Admiral Inman Shares World Viewby Adam Alexander '16 • April 9, 2014 Share:
Admiral Bobby R. Inman, US Navy, presented “Inman’s View of the World” to Wabash students on Tuesday night. The former Director of the NSA and Deputy Director of the CIA covered a wide variety of international issues in just one hour. Inman told the audience that he believed an understanding of the world was crucial for all students.
“You’re going to be going into a world of a global economy,” Inman said. “There is no going back to a domestic economy. And therefore, understanding the rest of the world – how it works, how we interact – is an understanding that you need to acquire and pursue for the rest of your adult life. Because understanding what’s going on in places where you want to market a product or want to make sure your company doesn’t go could be critical for your long-term success.”
Inman had a captive audience. Many students, such as Joe Mount ’15 showed up to hear the Admiral speak.
“I decided to attend Admiral Inman's talk because I was interested in the opinions of a person who has been in charge of one of the foremost intelligence agencies in the world,” Mount said. “He's been exposed to aspects of politics that we can't even imagine, and knows about situations that we only think happen on TV. His view on the world had to be worth some inquiry.”
Inman began with a list of the his five most important world threats. He said the most important threat in the world today is the proliferation of nuclear weapons. He mentioned that in the past, countries have only built nuclear weapons for defensive purposes, but North Korea and Iran could potentially sell the weapons to the highest bidder or instigate an attack on Israel. Inman also mentioned that global terrorism, cyber threats, international narcotics, and pandemic epidemics could threaten the world’s stability and security.
Inman then to new technological developments in Mexico as well as fracking in the United States and the implications.
“There is a valid prospect for the first time in my adult life that North America could be energy independent,” Inman said. “Not dependent on Venezuela, not dependent on the African countries, not dependent on the Persian Gulf.”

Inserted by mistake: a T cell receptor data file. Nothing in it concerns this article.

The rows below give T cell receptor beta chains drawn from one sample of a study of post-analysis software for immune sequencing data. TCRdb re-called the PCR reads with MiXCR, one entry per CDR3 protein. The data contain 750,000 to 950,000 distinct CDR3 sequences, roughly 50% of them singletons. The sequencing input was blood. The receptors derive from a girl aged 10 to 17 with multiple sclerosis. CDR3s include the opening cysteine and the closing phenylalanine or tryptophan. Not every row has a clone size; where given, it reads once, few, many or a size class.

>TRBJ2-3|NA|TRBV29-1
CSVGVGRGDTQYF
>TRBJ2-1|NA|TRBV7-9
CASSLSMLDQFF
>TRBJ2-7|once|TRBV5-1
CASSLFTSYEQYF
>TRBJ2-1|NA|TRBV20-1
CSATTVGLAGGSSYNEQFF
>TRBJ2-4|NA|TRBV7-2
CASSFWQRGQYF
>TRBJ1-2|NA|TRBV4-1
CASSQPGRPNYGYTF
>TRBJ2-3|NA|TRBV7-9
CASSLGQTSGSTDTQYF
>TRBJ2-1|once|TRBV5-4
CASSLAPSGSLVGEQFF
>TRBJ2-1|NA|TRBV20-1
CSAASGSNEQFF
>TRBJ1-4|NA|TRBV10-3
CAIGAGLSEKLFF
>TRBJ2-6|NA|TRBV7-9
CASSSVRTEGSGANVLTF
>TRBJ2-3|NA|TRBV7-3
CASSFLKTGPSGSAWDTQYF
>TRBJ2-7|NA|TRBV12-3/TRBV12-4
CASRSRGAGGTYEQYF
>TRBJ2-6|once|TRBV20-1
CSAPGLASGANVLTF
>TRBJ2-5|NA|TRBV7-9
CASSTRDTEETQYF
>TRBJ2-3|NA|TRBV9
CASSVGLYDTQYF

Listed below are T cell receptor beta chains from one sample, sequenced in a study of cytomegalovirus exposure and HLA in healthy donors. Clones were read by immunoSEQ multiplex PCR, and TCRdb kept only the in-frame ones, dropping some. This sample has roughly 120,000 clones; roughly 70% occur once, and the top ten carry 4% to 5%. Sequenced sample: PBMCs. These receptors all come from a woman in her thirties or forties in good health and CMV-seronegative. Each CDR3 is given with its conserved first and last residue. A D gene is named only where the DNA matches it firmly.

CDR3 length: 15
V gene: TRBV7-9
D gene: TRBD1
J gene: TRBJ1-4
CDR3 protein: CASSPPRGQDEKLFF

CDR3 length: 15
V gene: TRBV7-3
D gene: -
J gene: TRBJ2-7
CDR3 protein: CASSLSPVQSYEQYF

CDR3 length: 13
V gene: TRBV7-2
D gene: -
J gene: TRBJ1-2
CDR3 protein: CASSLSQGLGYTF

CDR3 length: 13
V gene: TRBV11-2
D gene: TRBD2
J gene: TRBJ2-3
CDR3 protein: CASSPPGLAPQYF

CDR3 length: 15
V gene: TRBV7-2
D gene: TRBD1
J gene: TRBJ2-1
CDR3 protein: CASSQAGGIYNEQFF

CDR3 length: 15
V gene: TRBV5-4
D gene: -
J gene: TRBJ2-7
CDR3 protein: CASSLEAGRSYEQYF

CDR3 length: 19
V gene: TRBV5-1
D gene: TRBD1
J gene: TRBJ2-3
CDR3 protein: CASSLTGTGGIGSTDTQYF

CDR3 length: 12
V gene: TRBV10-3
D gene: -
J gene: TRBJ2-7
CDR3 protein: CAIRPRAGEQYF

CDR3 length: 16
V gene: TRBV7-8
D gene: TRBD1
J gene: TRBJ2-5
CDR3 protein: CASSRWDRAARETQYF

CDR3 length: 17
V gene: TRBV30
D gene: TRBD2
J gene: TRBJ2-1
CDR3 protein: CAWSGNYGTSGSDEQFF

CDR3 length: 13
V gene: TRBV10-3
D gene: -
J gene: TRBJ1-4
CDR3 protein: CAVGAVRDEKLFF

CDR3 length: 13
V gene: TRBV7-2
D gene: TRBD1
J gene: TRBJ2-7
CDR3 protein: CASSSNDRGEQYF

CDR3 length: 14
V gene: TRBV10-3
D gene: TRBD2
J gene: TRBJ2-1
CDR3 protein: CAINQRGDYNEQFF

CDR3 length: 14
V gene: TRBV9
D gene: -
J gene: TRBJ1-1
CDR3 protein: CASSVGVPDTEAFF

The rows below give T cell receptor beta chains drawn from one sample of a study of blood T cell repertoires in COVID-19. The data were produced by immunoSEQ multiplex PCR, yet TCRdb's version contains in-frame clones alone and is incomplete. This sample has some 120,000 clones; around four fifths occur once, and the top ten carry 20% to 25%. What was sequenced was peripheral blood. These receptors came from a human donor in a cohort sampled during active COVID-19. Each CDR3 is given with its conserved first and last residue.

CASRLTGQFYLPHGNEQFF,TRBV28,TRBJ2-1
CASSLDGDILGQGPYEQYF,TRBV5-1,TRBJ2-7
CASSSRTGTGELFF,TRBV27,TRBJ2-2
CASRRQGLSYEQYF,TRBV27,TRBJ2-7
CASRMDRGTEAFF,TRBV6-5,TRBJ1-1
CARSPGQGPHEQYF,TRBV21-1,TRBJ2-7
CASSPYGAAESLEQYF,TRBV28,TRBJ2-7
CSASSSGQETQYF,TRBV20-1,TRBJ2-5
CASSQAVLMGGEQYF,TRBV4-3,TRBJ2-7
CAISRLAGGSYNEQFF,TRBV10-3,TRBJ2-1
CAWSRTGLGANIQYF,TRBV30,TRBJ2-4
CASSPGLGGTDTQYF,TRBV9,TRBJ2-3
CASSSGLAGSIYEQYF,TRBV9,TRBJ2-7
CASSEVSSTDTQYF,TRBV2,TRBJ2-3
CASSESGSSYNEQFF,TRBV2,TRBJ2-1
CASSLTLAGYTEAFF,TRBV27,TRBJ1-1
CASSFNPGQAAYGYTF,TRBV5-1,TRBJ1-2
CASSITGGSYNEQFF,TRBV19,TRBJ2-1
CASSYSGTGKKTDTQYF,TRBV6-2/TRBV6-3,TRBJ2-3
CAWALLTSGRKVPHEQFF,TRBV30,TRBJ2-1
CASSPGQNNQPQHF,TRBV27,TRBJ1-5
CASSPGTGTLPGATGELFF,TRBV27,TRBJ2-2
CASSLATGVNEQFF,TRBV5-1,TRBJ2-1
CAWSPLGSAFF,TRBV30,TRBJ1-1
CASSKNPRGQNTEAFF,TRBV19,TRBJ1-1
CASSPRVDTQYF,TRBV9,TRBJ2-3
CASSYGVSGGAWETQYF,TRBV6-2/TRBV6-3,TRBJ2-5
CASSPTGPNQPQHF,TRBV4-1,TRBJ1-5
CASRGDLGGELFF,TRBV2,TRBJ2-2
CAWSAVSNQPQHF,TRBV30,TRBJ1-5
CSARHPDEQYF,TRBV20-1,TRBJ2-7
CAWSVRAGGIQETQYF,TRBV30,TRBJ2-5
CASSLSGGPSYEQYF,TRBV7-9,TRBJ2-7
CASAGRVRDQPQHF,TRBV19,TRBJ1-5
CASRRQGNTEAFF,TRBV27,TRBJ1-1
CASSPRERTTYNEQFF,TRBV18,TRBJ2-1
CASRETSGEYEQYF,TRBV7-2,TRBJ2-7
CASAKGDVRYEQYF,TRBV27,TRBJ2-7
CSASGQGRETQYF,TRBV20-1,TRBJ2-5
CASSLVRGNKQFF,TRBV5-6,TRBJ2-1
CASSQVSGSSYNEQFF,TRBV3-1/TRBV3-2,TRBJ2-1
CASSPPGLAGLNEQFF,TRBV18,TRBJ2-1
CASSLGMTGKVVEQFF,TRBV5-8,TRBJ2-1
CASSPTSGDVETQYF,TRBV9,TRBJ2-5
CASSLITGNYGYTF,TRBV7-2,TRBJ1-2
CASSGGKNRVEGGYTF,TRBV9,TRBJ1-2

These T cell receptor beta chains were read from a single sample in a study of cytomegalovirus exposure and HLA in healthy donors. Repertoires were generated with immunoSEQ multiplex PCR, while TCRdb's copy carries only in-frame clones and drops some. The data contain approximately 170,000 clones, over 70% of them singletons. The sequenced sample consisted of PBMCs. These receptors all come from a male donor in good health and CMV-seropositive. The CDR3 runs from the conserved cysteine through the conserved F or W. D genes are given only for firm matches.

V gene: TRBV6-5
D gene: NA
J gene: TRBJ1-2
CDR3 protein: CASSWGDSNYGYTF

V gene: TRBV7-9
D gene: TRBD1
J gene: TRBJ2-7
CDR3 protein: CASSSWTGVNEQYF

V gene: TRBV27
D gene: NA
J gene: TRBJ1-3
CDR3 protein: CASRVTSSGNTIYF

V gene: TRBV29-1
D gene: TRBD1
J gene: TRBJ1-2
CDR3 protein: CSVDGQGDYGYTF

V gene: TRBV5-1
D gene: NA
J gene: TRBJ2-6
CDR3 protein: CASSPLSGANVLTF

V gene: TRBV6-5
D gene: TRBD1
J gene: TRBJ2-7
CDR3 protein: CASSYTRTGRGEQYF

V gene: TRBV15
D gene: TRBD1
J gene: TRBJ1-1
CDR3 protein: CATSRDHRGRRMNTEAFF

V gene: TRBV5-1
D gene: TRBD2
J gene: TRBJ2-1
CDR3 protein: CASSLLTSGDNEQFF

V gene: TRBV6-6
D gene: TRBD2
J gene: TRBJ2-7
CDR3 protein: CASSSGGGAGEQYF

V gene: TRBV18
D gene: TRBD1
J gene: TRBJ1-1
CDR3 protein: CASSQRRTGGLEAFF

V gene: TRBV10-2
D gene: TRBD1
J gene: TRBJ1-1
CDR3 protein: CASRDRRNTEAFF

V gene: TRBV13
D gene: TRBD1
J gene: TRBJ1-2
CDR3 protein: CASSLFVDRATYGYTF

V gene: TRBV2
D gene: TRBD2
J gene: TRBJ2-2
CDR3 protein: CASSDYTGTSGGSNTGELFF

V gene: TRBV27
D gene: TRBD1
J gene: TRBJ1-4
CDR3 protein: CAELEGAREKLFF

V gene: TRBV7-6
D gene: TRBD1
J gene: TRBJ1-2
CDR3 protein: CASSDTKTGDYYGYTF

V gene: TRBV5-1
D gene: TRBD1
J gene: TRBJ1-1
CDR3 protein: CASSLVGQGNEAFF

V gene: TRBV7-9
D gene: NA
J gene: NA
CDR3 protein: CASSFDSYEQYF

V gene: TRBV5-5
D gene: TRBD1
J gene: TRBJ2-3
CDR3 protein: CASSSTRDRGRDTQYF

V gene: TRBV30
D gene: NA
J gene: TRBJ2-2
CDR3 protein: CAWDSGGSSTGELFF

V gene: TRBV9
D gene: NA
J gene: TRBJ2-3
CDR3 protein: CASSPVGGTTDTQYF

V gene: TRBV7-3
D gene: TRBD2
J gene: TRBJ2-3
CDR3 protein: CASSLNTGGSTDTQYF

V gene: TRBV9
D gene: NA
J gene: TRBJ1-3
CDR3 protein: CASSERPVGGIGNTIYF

Inman then moved to the issue of Syria. He looked at the country from a long-term perspective, and stressed the importance of sending help to Syrian refugee camps.
“Future leaders of Syria are probably in those refugee camps,” Inman said. “The degree to which they get a chance for an education and the chance to look favorably upon the West will probably shape attitudes from Syria toward the rest of the world 20 years from now. What is doable is to go work inside those refugee camps and make sure that education and opportunities are there for those that will be the future leaders.”
He then moved to Russia and its president, Vladimir Putin.
“Mr. Putin just doesn’t like us,” Inman said to a chuckling audience. “He blames us for the collapse of the Soviet Union. He believes we deliberately humiliated Russia. He is determined to restore them to being considered a great power.”
Inman does not believe the world has seen the last of Russian aggression in the region.
“I have been telling my colleagues to expect that what we would see next is an effort to bring down the government of Kiev [the capital of Ukraine], and if that failed, then a move toward separation of country and moving to take over Eastern Ukraine,” Inman said. “I think he has recently realized that he can’t topple the government, so I believe he is moving to create a whole separate country. And if he is successful with that, where does his appetite take him next?”
As the former Director of the NSA, Inman offered unique opinions on government secrecy.
“Knowledge is power,” Inman said. “Particularly if you know things others don’t, you will be more secretive. And it was that reluctance to talk that played a significant role in not putting facts together before 9/11. And I’m not persuaded that reluctance to talk is gone. I watched the Russians give us usable intelligence on the leader of the Boston Marathon bombing. It never got shared, so we couldn’t identify the hostile intent.”
But Inman seemed to believe some secrecy is necessary, and the fallout from revealing secret government programs can hurt antiterrorism efforts by making it harder to track potential terrorists.
“More worrisome to me, in the wake of Mr. Snowden and all of the disclosures about targets, is that I’m told that people who were being tracked have stopped communicating,” Inman said.
The Admiral gave an expert’s insight on many hot issues in the current political world that could not be found elsewhere on campus. But as Wabash students are taught to do, many formed their own opinions on the hot issues Inman discussed.
“There were some ideas I took issue with,” Christian Lopac ‘16 said. “While such are matters of opinion spanning several intellectual areas, I found the Admiral's emphasis on the American government influencing economies throughout the world and intervening in other forms as problematic. The Admiral's speech was highly interesting and evidenced a wealth of knowledge, but it also seemed that he equated opposing economic or other forms of intervention as isolationist in nature.”
Inman concluded by warning that the United States needs to maintain an active presence in the world.
“It’s a fascinating world,” Inman said. “It does need US leadership. It doesn’t mean that we’ve got to be the policemen of the world, but it does mean that we need to actively ensure that there is a stable, peaceful world. And if we instead take the track of simply pulling back, history tells us that what that’s likely going to produce is a lot of turbulence in the long-term.”